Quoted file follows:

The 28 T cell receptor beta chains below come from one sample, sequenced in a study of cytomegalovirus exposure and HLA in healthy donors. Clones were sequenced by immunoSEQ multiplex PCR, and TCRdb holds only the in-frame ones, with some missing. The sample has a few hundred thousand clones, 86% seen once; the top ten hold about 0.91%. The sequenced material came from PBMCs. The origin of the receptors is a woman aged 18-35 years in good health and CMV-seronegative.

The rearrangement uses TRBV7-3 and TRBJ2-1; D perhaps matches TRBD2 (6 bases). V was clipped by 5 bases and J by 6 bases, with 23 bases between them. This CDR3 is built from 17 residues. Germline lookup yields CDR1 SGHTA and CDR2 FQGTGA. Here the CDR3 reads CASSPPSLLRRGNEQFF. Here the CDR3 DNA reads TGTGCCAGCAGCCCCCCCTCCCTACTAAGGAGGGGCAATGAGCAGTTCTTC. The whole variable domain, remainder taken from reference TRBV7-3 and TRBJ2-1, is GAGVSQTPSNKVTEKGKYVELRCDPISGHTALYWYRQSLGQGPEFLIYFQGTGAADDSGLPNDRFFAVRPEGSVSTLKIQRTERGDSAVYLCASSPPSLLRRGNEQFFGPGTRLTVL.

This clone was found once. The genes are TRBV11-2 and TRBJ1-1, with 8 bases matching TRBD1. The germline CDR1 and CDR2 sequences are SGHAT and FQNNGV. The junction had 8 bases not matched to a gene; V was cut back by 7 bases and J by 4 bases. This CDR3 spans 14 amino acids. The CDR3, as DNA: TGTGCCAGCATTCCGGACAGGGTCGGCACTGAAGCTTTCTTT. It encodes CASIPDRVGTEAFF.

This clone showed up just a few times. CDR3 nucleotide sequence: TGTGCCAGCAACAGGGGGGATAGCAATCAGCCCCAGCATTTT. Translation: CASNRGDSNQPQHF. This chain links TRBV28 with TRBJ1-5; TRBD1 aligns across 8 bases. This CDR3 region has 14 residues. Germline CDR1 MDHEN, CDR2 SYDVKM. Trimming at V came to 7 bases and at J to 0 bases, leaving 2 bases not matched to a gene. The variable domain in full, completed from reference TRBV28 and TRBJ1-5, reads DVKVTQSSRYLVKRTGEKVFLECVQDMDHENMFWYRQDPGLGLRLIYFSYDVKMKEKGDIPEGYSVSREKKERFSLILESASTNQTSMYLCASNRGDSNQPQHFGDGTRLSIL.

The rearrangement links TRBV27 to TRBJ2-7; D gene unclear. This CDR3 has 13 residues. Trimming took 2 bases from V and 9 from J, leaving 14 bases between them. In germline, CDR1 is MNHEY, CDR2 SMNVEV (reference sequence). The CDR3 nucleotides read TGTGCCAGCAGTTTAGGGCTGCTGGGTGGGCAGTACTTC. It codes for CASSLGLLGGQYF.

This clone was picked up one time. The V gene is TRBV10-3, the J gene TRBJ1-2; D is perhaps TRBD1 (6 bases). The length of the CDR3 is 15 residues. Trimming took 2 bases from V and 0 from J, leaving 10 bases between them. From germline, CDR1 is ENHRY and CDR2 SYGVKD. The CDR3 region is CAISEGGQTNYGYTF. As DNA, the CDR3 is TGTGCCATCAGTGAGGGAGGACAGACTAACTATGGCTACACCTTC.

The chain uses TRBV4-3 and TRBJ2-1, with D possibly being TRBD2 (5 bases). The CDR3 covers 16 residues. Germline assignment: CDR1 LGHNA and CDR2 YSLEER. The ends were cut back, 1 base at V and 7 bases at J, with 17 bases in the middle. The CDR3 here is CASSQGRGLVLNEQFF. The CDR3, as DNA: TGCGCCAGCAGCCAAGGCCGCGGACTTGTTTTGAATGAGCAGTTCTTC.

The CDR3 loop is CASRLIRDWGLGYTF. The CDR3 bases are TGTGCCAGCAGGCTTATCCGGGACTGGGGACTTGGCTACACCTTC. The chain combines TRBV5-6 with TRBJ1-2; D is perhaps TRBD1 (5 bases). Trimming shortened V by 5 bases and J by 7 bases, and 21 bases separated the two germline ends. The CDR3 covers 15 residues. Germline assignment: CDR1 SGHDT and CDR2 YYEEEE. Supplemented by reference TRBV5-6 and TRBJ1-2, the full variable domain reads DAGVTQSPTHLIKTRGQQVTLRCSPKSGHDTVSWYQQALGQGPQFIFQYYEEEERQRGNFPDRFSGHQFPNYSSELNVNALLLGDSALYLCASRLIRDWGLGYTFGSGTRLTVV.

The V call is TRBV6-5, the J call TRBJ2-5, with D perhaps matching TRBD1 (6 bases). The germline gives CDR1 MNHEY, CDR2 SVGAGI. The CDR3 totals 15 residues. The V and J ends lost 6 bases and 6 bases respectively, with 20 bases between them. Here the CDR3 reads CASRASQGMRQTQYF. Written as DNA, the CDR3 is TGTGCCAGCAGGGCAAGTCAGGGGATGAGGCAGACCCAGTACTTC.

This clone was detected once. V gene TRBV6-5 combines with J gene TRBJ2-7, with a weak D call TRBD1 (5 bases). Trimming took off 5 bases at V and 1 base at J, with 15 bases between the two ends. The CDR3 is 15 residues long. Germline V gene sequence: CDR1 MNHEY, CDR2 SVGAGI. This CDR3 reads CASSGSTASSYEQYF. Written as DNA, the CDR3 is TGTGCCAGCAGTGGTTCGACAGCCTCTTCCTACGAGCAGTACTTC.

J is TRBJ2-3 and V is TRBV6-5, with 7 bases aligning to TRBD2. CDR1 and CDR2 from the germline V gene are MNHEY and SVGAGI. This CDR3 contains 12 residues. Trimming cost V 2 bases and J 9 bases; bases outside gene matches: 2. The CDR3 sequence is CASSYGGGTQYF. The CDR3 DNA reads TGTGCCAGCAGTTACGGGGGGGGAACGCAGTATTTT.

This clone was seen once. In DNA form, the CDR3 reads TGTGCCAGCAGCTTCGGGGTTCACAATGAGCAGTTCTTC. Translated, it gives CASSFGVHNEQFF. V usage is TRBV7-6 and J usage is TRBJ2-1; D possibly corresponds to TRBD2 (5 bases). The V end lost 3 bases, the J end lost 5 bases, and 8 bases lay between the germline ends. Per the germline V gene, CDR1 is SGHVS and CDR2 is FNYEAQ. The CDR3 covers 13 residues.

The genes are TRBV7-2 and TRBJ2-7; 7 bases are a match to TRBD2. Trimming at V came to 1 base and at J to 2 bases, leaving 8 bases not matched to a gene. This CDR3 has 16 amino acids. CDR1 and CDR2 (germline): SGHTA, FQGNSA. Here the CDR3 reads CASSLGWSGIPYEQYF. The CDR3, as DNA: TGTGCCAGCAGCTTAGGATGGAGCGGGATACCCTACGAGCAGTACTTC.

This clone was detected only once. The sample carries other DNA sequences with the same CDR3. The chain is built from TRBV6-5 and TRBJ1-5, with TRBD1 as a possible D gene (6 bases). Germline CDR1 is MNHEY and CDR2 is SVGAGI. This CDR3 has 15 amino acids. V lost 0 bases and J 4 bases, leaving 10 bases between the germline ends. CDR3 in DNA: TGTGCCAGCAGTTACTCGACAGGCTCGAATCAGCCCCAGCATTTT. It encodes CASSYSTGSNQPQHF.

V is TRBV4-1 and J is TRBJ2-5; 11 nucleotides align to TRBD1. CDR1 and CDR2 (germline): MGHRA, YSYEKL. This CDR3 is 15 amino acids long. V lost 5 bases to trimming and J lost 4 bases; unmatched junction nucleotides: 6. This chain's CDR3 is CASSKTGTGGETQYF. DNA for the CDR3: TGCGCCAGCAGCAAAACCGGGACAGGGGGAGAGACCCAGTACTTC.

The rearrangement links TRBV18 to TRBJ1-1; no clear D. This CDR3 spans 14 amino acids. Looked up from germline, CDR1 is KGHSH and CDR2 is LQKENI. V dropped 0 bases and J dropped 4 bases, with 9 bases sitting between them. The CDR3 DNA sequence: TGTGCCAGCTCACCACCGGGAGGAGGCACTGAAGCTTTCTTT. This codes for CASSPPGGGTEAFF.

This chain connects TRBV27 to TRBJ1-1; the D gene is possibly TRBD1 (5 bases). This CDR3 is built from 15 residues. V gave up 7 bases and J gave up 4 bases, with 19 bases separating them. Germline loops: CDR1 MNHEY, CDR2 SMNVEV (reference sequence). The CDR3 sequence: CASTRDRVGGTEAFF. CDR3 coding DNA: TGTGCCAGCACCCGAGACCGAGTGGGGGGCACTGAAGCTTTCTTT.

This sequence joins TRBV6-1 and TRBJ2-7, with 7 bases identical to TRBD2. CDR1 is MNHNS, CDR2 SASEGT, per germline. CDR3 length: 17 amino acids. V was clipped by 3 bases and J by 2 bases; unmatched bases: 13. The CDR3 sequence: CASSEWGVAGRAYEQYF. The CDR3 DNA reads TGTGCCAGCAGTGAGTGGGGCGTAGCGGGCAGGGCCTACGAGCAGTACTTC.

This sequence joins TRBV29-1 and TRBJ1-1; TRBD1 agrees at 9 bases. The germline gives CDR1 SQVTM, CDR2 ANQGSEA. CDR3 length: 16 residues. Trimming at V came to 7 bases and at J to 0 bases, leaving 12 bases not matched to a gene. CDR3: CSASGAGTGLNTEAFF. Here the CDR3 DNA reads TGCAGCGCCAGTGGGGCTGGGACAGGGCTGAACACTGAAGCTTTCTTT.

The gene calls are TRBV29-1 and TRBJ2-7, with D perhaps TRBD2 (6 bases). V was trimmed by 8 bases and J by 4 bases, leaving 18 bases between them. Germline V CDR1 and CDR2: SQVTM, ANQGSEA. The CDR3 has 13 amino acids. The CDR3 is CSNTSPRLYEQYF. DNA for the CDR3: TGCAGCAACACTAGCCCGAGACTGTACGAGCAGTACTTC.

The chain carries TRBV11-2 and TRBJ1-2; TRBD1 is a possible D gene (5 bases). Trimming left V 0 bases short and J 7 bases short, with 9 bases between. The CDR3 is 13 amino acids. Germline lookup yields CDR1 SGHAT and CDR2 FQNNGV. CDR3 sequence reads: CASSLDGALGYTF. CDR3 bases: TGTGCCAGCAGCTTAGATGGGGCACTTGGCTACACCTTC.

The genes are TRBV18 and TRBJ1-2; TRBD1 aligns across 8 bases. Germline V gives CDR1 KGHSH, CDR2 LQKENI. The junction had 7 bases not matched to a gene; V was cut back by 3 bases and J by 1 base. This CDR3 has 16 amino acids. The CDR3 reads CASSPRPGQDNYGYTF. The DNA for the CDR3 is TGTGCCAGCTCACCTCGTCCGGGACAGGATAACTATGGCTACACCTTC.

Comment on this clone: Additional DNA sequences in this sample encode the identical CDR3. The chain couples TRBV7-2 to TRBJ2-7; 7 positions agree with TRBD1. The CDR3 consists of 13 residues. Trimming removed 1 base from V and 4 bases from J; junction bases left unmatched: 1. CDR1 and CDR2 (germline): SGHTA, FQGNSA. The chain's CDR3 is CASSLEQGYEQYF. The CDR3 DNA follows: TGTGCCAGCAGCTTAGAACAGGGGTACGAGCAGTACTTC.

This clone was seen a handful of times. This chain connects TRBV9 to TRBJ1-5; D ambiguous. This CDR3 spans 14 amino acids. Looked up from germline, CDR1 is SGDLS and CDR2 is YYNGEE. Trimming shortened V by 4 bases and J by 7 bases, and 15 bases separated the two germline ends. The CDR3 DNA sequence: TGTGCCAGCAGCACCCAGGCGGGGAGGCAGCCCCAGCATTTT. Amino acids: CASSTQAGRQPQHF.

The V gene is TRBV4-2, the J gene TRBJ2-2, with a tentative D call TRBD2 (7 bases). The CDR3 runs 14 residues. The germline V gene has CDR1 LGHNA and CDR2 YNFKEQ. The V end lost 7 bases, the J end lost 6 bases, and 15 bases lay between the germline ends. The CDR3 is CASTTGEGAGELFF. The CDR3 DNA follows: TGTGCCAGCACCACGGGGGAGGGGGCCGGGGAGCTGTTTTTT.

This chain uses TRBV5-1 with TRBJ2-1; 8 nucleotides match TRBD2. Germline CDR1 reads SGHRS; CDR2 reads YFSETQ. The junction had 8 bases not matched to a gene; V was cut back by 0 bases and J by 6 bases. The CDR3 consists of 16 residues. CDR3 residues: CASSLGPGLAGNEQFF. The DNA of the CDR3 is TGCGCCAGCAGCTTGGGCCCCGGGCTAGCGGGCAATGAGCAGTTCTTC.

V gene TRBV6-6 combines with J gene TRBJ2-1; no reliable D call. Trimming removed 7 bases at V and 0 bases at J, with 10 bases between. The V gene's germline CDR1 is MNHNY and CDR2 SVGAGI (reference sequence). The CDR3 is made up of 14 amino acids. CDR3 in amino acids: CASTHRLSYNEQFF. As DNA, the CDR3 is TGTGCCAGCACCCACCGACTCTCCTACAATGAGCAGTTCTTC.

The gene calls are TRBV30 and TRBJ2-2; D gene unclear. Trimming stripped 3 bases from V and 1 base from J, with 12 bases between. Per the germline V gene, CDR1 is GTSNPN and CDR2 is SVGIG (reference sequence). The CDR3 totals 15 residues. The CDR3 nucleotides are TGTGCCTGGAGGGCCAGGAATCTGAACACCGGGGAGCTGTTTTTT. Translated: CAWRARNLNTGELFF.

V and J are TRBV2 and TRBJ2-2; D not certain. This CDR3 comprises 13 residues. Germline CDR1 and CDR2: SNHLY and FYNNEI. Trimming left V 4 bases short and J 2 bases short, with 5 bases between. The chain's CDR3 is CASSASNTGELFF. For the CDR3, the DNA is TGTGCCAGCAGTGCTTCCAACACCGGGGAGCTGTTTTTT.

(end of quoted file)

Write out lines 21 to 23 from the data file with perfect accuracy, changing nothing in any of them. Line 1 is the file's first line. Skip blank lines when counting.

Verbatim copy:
The chain carries TRBV11-2 and TRBJ1-2; TRBD1 is a possible D gene (5 bases). Trimming left V 0 bases short and J 7 bases short, with 9 bases between. The CDR3 is 13 amino acids. Germline lookup yields CDR1 SGHAT and CDR2 FQNNGV. CDR3 sequence reads: CASSLDGALGYTF. CDR3 bases: TGTGCCAGCAGCTTAGATGGGGCACTTGGCTACACCTTC.

The genes are TRBV18 and TRBJ1-2; TRBD1 aligns across 8 bases. Germline V gives CDR1 KGHSH, CDR2 LQKENI. The junction had 7 bases not matched to a gene; V was cut back by 3 bases and J by 1 base. This CDR3 has 16 amino acids. The CDR3 reads CASSPRPGQDNYGYTF. The DNA for the CDR3 is TGTGCCAGCTCACCTCGTCCGGGACAGGATAACTATGGCTACACCTTC.

Comment on this clone: Additional DNA sequences in this sample encode the identical CDR3. The chain couples TRBV7-2 to TRBJ2-7; 7 positions agree with TRBD1. The CDR3 consists of 13 residues. Trimming removed 1 base from V and 4 bases from J; junction bases left unmatched: 1. CDR1 and CDR2 (germline): SGHTA, FQGNSA. The chain's CDR3 is CASSLEQGYEQYF. The CDR3 DNA follows: TGTGCCAGCAGCTTAGAACAGGGGTACGAGCAGTACTTC.